• ksherman - Thursday, January 06, 2005 - link

    "running two 30” Cinema Displays"

    **wonders in amazement**


    Oh wait, I cant even imagine that! I can hardly fathom a single 30" display, let alone TWO!!!
    Reply
  • Dennis Travis - Thursday, January 06, 2005 - link

    Very well done Anand. Thanks so much.

    I am told Doom III should be out sometime late January or early Feburary. Battlefield and Call of Duty have been out for a long time as well as The Sims and other games.
    Reply
  • aliasfox - Thursday, January 06, 2005 - link

    #12
    You may be able to flash the X800XT's firmware with PC firmware to get it to work, though as the cards are slightly different, I wouldn't guarantee it working. $500 is a lot to just try this out (and find out it doesn't work).
    Reply
  • KirinRiotCrash - Thursday, January 06, 2005 - link

    ProviaFan is right. The Mac versions of the ATI cards use a different BIOS so that they work with Macs. I would guess if you were to hook this up on a PC, you'd need to reflash it with your trusty set of BIOS hacking tools in order to make it work on the PC. I do know that in the Mac side, in order for a PC ATI card (and some nVidias, too)to work properly, it needs to be re-flashed first. Reply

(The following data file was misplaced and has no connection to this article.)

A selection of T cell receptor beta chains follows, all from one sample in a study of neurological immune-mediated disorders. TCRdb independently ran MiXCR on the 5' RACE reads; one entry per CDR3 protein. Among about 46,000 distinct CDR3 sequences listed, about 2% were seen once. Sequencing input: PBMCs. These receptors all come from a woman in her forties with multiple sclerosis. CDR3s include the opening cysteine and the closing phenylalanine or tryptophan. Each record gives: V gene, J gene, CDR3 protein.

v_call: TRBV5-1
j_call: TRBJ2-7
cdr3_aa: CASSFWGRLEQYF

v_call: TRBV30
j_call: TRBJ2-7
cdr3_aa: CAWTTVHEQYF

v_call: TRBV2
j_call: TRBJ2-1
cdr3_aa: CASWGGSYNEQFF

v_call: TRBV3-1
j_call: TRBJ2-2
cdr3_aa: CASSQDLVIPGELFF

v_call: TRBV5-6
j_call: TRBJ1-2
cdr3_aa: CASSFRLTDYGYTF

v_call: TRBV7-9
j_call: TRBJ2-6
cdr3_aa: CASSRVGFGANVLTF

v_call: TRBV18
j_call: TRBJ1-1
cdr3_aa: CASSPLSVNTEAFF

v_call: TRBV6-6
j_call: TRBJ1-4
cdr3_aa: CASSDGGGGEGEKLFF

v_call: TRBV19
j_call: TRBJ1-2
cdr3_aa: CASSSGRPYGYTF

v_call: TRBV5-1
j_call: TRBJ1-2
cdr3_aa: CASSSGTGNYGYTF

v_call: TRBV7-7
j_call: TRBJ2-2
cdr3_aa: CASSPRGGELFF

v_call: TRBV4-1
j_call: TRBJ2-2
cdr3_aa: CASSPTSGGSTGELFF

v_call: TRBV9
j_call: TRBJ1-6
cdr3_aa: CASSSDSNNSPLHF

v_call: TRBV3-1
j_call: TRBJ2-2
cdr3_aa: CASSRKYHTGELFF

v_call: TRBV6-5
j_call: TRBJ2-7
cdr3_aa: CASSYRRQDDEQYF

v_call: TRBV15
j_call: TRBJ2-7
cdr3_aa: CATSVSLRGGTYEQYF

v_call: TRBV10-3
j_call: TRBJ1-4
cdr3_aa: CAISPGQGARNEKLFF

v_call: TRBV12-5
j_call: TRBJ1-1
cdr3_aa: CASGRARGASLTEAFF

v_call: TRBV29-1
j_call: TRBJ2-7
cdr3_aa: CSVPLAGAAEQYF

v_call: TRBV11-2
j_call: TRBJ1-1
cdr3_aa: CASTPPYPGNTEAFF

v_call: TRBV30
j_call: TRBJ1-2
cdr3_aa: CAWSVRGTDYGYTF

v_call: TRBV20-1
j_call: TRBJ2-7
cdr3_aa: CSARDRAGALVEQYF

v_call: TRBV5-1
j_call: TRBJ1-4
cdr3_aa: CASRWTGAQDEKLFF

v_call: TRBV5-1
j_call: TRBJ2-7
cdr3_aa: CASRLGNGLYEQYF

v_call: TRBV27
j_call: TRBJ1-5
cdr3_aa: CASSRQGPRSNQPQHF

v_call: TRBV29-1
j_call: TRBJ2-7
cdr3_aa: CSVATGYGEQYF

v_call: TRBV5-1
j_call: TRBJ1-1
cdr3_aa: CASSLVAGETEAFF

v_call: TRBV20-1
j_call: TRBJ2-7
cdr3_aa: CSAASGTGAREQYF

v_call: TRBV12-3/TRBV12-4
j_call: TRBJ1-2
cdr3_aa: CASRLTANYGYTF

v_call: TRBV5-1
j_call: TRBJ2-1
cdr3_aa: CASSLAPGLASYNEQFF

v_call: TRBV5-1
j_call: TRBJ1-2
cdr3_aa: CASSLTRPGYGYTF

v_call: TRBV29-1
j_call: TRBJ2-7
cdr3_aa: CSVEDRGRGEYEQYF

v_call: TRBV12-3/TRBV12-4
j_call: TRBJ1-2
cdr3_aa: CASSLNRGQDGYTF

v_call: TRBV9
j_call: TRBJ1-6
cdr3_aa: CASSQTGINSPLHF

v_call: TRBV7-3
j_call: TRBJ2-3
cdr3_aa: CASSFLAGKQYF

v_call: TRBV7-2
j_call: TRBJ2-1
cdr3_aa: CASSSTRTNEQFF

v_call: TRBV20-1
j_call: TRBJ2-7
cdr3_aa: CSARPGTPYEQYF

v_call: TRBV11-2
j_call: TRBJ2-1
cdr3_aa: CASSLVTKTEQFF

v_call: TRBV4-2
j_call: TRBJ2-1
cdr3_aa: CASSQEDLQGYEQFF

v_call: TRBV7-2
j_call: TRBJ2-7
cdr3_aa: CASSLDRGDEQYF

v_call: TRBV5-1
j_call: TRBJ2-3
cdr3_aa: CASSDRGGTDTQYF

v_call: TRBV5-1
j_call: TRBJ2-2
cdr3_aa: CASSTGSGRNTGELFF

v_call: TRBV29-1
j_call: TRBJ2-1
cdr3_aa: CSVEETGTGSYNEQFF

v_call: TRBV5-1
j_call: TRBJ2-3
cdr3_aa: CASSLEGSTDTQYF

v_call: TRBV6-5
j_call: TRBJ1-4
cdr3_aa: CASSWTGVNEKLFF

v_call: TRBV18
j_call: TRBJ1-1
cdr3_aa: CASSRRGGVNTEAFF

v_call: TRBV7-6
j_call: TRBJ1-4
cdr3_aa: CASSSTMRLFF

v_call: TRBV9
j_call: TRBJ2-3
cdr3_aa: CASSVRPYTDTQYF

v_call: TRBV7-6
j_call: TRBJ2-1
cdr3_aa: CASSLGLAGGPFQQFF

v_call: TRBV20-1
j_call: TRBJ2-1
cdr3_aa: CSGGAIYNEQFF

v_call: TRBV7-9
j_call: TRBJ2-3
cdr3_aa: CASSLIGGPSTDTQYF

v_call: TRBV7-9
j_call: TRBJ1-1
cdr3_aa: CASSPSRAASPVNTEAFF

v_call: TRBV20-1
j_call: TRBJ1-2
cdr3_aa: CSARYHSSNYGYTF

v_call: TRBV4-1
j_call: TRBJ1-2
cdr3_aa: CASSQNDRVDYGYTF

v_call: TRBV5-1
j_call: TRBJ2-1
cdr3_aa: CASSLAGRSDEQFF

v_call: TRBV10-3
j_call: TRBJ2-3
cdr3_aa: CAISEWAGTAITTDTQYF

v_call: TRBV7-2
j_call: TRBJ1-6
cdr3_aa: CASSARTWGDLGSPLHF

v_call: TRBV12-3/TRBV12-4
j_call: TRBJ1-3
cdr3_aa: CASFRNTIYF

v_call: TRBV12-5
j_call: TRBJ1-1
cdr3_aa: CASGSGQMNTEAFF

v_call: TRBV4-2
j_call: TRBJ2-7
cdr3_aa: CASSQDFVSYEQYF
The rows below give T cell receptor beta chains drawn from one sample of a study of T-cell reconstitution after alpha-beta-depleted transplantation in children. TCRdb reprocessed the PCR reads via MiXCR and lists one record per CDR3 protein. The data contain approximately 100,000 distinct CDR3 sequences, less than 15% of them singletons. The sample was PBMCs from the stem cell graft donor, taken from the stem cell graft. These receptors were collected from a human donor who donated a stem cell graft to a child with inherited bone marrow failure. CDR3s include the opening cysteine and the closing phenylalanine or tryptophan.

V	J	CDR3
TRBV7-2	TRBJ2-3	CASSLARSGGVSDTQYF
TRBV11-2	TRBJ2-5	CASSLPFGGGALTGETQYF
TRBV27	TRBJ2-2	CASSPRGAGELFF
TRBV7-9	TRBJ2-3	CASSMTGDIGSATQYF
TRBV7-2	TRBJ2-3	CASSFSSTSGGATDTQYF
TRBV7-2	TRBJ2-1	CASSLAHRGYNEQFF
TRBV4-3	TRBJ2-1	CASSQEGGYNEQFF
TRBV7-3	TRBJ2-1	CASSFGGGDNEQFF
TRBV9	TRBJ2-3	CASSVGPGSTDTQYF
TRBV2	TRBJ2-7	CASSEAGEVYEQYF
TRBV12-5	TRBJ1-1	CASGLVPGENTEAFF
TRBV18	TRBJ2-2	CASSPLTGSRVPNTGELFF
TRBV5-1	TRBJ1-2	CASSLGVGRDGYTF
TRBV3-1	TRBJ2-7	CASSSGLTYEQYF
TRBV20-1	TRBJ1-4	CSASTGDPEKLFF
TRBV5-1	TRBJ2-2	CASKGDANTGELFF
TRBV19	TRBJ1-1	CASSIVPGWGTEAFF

• ProviaFan - Thursday, January 06, 2005 - link

    Aside from the ADC connector, I would suppose that these cards use different BIOSes from their PC counterparts - something that would make them incompatible even if everything else were identical. Reply
  • Poser - Thursday, January 06, 2005 - link

    I'd also like to know what #9 asked - what would happen if you plugged one of these in a PC? What're the hardware diffences that make graphics cards incompatible? Reply
  • Poser - Thursday, January 06, 2005 - link

    Speaking as someone who dislikes Apple, I still find these articles interesting. It's peering into niches which I'd otherwise never bother to look at, much like the reviews of high end workstations. In both cases, I can't see myself ever buying the products discussed, but there's always little tidbits that flesh out my understanding of computing in general - stuff like the paragraph on the TMDS links.

    Thanks for yet another well written article, Anand.
    Reply
  • jeremyk44 - Thursday, January 06, 2005 - link

    What about a consumer PC card that can run the 30 inch display? What would happen if you plugged the ATI card into a PC Reply
  • Googer - Wednesday, January 05, 2005 - link

    #2 It's standard size for some Workstation Cards, and is within PCI Spec. You are just used to seeing 1/4 sized PCI cards Reply
  • KirinRiotCrash - Wednesday, January 05, 2005 - link